Professor Irene Tracey CBE, FMedSci. has set out her vision for Oxford’s future as she is formally admitted as the University’s 273rd Vice-Chancellor, expressing her ambition ‘to be an advocate for Oxford like no other.’
Speaking at her Admission Ceremony, Professor Tracey spoke of her pride at being asked to lead her hometown University where she has studied and worked as an internationally-renowned neuroscientist.
Addressing the audience in the Sheldonian Theatre, Professor Tracey said:
‘I stand here today, as surprised as no doubt you are, that after a lengthy global search this University, my University, elected a local girl - in every sense of the phrase - to be your next Vice-Chancellor. To be entrusted with this role fills me with immeasurable pride. I am privileged and honoured to serve my hometown University that has nurtured me since my undergraduate days.’
Professor Tracey also outlined the four key areas which will be central to her tenure as Vice-Chancellor: Education and Teaching; Discovery and Translational Research; Local and Global Engagement; and People.
The new Vice-Chancellor was welcomed to her post by the Chancellor of the University, Lord Patten of Barnes.
‘Irene Tracey was born in the Radcliffe, went to state schools in Oxford, and after university here and at Harvard, she came back to Oxford to become the Nuffield Professor in Anaesthetic Sciences as well as to the leadership of the Nuffield Department of Clinical Neuroscience and to posts at Christ Church and Pembroke. She returned from there to her old college, Merton, as Warden. Speaking for the whole University, I wish to thank Merton for giving up a fine Warden to allow us, I’m sure, to appoint an equally fine Vice-Chancellor.’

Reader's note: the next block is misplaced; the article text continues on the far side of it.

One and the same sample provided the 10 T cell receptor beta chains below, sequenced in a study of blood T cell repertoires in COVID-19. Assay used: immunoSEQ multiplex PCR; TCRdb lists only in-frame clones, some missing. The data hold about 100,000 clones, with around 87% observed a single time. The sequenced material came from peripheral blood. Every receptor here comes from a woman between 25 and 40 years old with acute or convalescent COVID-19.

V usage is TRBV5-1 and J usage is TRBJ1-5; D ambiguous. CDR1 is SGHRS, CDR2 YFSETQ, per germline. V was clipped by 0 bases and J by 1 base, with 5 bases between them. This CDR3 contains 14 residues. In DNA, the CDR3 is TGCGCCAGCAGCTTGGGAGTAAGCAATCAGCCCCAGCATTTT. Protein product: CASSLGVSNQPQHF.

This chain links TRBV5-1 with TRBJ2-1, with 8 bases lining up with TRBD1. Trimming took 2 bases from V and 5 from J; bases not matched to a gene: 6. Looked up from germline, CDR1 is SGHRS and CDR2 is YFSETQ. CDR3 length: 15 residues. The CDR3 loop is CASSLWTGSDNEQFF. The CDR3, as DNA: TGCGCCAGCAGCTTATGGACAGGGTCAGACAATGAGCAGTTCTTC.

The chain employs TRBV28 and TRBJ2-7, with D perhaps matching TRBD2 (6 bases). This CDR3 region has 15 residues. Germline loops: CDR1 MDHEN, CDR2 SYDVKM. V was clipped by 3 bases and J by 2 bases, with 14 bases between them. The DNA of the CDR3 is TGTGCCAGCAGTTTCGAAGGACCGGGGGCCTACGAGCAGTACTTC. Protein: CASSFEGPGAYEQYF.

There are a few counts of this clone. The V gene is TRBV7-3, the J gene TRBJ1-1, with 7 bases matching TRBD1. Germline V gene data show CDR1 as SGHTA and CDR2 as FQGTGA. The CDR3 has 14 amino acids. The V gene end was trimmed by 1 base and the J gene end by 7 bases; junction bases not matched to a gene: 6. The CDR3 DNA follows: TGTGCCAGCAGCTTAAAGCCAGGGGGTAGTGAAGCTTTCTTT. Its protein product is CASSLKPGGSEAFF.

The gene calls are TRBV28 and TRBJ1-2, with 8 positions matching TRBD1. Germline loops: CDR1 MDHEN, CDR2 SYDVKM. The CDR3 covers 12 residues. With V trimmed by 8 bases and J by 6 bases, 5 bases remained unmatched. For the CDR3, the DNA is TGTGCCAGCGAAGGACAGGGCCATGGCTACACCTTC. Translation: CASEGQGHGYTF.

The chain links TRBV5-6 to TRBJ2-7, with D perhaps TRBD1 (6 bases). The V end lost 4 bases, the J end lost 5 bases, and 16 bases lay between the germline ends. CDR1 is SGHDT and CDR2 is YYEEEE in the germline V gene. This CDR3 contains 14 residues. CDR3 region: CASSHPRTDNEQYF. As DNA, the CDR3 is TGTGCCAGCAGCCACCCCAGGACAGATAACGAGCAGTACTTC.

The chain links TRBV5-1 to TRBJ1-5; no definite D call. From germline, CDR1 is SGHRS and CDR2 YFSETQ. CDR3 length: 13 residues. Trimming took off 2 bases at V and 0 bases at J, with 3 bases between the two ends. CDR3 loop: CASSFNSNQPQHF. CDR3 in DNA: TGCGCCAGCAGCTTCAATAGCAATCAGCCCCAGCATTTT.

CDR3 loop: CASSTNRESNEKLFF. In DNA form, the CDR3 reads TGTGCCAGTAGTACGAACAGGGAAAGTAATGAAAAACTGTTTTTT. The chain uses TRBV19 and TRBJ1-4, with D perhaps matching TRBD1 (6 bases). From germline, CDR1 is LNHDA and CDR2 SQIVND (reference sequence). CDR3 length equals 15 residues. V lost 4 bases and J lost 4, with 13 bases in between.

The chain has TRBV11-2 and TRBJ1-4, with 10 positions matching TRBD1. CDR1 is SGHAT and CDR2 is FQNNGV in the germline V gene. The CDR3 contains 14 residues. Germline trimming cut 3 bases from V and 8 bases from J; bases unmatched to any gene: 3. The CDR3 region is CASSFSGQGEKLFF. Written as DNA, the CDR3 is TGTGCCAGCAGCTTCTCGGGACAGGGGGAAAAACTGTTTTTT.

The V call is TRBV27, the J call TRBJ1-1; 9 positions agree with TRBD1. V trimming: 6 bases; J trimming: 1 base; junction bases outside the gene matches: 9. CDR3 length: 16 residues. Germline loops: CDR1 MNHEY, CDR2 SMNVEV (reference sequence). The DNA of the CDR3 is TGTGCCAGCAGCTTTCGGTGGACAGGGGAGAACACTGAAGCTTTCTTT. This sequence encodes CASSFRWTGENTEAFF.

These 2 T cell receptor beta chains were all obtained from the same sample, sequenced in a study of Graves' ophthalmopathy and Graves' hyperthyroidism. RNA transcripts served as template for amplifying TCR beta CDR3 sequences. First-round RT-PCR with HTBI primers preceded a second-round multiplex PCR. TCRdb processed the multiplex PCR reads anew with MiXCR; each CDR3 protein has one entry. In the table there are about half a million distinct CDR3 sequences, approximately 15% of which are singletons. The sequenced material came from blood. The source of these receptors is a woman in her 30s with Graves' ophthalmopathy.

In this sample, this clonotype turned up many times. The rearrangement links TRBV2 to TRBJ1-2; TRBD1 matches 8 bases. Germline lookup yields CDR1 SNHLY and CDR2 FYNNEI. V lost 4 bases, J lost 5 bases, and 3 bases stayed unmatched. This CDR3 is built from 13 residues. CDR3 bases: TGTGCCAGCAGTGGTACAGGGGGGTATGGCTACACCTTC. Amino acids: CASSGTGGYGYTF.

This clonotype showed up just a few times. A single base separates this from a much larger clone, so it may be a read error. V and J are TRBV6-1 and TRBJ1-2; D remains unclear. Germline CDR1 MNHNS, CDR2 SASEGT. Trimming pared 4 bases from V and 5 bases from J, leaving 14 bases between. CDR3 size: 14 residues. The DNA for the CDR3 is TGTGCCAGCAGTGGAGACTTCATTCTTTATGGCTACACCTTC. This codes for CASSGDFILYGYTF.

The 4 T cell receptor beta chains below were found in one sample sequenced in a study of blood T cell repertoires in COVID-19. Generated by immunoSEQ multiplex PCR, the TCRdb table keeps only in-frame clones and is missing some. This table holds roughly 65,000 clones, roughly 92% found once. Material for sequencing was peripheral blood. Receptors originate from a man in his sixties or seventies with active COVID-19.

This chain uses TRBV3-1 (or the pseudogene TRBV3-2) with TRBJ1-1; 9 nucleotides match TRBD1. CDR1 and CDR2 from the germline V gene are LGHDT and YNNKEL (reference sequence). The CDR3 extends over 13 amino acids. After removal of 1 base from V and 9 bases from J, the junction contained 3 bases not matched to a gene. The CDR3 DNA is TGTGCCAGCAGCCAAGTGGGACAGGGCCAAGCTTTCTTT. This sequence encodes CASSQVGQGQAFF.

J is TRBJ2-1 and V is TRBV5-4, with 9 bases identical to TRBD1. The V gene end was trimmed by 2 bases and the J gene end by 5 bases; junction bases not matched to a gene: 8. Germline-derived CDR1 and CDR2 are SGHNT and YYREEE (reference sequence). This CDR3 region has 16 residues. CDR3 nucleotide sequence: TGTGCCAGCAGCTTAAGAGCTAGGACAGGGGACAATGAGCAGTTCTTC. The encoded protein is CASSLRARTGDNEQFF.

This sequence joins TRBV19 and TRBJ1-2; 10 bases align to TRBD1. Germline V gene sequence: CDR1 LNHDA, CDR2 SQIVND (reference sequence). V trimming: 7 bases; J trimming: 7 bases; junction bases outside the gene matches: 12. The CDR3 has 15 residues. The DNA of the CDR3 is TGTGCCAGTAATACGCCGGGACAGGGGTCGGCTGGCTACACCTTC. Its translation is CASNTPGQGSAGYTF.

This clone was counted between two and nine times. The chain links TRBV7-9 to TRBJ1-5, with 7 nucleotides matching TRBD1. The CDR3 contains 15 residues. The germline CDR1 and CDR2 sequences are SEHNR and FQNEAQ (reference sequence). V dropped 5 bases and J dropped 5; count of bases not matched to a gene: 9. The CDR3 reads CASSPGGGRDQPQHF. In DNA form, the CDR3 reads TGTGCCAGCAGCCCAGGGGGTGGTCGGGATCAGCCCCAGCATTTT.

In response, Professor Tracey spoke of her local roots, her ‘inspirational’ school education and the importance of her family and her faith. Describing herself as ‘made in Oxford’, she told her audience:
‘I will be an advocate for Oxford like no other, because I know – in detail – what great things we offer and have yet to offer this city, this country and the world, whether that’s via knowledge generation, through discovery research, or knowledge transfer, through our world-class teaching. I will be relentless in championing what we do and making sure that the Oxford that I know, live, and breathe, is the one that people get to hear about.’
Drawing on her background as a world-leading neuroscientist, Professor Tracey told her audience:
‘The Hebbian principle in neuroscience describes beneficial neuronal behaviour in the brain: if you fire together, you wire together. My goal is to fire and wire this great University more closely with our city, this nation and the globe, working generously with the other great British universities with whom we share our higher education ecosystem.’
Setting out the four key areas for her tenure, the Vice-Chancellor spoke of the transformative power of education, the need to think creatively about making teaching posts tenable, and to innovate new ways of disseminating knowledge. She said:
‘Our goal is to teach students from any background so that they have knowledge in their chosen subject area, but just as importantly lifelong skills in how to learn, how to engage constructively with differing opinions, how to be unyielding in their search for truth, how to navigate a world of ‘fake news’ and disinformation, and how to remain curious. Their goal is to find their passion and hopefully shape a sustainable, more equal and truly inclusive society.’